As someone who has been involved in technology my entire working life and who considers himself well read on many of these subjects, I was amazed at the breadth of topics covered and how much I learned. Van Winkle’s interviews even extracted new information from the interview subjects I thought I knew all about. 

The only negative I found was the propensity of some of the interviewees to use acronyms and jargon in their answers. Obviously, Van Winkle couldn’t control how his subjects answered the questions. Given the breadth of subjects discussed, many readers may find a section on a subject they’re interested in requires additional research to translate the jargon. However, most sections should be understandable to the majority of readers with a basic knowledge of computers and the internet.

There were three sections of particular interest to avid readers of e-books. The interviews with Mark Coker, the founder of the e-book distribution company Smashwords, and Bob Young, co-founder of Red Hat (a software company) and (more important for us) founder of LuLu Publishing, give their thoughts on publishing and e-books. I also thought the 2003 interview with Esther Dyson (the “First Lady of the Internet”) was especially interesting when she was talking about the music industry and its difficulties at the time. Her comments seem to apply to the publishing industry today.

Format/Typo Issues:

No significant issues.

Rating: **** Four stars

Wednesday, June 1, 2011

When Hacking Leads to War

According to the BBC, the U.S. is set to make military retaliation an option in the face of cyber-attacks. This follows the hacking last month of top-tier defense contractor Lockheed Martin. While on one hand Washington notes this being a "last resort" measure, The Wall Street Journal quoted one military official as saying, "If you shut down our power grid, maybe we will put a missile down one of your smokestacks."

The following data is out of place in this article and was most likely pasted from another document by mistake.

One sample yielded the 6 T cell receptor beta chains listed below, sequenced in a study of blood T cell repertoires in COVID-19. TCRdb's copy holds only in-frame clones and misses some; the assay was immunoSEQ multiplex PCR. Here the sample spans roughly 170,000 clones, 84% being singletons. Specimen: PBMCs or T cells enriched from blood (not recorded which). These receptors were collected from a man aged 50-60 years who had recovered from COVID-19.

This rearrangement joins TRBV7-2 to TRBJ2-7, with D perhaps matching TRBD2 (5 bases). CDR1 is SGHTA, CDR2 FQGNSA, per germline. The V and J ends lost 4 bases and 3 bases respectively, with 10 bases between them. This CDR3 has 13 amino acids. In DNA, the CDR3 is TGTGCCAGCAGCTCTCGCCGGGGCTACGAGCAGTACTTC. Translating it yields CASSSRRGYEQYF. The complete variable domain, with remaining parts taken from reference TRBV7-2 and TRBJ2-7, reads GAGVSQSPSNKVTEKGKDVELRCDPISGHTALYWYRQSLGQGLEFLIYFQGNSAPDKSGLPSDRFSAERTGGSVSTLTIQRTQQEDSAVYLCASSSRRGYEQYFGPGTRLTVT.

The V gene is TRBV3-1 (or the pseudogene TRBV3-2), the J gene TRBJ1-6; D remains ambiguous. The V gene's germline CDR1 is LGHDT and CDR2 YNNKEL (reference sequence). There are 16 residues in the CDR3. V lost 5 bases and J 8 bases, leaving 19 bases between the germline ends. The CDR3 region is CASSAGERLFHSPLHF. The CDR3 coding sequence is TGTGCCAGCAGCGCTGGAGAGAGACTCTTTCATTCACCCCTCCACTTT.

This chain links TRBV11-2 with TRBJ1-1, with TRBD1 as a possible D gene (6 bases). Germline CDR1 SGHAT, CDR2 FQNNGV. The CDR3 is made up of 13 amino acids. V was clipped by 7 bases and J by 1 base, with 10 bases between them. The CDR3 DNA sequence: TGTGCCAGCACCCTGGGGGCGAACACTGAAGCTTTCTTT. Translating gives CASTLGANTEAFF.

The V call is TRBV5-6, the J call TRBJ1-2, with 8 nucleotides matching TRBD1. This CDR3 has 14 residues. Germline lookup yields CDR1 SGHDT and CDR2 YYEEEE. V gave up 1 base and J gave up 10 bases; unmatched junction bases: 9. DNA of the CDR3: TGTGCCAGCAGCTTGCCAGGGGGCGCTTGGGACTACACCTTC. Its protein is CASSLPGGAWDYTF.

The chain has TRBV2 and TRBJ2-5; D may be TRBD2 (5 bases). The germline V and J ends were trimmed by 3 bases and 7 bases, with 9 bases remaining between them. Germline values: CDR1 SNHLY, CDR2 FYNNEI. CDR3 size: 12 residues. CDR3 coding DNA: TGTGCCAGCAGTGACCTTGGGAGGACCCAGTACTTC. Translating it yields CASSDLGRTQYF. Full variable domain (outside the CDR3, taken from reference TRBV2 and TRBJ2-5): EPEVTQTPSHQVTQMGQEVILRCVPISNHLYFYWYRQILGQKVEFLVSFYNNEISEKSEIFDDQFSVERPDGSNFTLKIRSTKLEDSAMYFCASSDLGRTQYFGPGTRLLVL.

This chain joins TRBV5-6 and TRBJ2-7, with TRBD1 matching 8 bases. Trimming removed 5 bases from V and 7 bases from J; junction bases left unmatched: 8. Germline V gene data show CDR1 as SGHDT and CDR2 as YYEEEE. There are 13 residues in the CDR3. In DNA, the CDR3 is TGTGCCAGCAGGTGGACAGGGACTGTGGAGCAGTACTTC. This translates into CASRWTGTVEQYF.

With the rise of tactical hacking against government-related interests on the rise around the world, this is no small matter. One need only recall 9/11 and the resulting Patriot Act to realize that attacks, whether real or virtual, that lead to military action can also have a direct impact on civil rights.

With eerie prescience, I touched on this matter with Amit Yoran, the first director of the Department of Homeland Security’s National Cyber Security Division. An excerpt is below, but you can read the whole interview in Architects of Tomorrow.

CPU: So are we in a state of cyber war?

Yoran: There is a high volume of cyber threats and attacks going on, but I’m cautious to use phrases like “cyber war” and “cyber terrorism.” When you do, you not only have a strong emotional connotation, but it also brings in a certain legal frame of reference—Title 10, the Department of Defense, and other constructs that may or may not make sense for a lot of cyber activities.

CPU: You’re saying, “Don’t make the problem bigger than it is, otherwise you might wind up losing some of the liberties you currently enjoy.”

Yoran: Exactly. If everyone believes that’s the right term and frame of reference—a “cyber war”— then perhaps they will believe that the Department of Defense is the best way for the United States to protect itself.  I don’t believe that’s the best outcome for us.